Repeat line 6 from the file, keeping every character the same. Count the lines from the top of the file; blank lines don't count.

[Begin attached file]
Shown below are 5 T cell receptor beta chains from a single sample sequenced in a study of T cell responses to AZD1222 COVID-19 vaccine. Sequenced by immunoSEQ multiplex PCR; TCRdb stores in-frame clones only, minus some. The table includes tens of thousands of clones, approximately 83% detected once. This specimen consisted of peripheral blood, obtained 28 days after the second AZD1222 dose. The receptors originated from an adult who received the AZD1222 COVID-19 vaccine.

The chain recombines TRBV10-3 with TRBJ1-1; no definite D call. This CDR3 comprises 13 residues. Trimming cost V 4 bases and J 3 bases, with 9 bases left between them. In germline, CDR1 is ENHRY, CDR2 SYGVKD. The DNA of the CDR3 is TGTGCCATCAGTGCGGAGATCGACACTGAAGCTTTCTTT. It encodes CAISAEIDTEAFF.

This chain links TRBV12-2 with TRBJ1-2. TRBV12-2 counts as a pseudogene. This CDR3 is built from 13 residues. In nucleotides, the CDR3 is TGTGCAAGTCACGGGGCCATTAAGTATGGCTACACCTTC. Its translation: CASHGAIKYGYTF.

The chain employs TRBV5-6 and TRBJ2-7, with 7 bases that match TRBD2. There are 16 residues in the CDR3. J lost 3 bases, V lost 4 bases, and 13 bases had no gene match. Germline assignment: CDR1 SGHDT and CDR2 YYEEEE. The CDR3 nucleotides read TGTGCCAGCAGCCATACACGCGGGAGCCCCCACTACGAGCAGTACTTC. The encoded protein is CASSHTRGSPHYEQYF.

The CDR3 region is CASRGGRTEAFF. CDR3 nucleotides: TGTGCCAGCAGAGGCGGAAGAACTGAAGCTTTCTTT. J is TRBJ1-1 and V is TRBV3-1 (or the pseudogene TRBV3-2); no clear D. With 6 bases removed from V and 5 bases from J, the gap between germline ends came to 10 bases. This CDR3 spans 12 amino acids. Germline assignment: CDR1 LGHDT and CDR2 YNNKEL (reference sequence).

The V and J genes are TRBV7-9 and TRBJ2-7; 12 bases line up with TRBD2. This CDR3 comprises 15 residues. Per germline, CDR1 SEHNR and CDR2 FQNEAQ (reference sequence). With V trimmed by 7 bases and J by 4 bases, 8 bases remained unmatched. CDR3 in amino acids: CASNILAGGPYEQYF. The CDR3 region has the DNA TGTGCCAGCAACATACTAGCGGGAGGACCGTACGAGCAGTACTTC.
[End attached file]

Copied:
The V and J genes are TRBV7-9 and TRBJ2-7; 12 bases line up with TRBD2. This CDR3 comprises 15 residues. Per germline, CDR1 SEHNR and CDR2 FQNEAQ (reference sequence). With V trimmed by 7 bases and J by 4 bases, 8 bases remained unmatched. CDR3 in amino acids: CASNILAGGPYEQYF. The CDR3 region has the DNA TGTGCCAGCAACATACTAGCGGGAGGACCGTACGAGCAGTACTTC.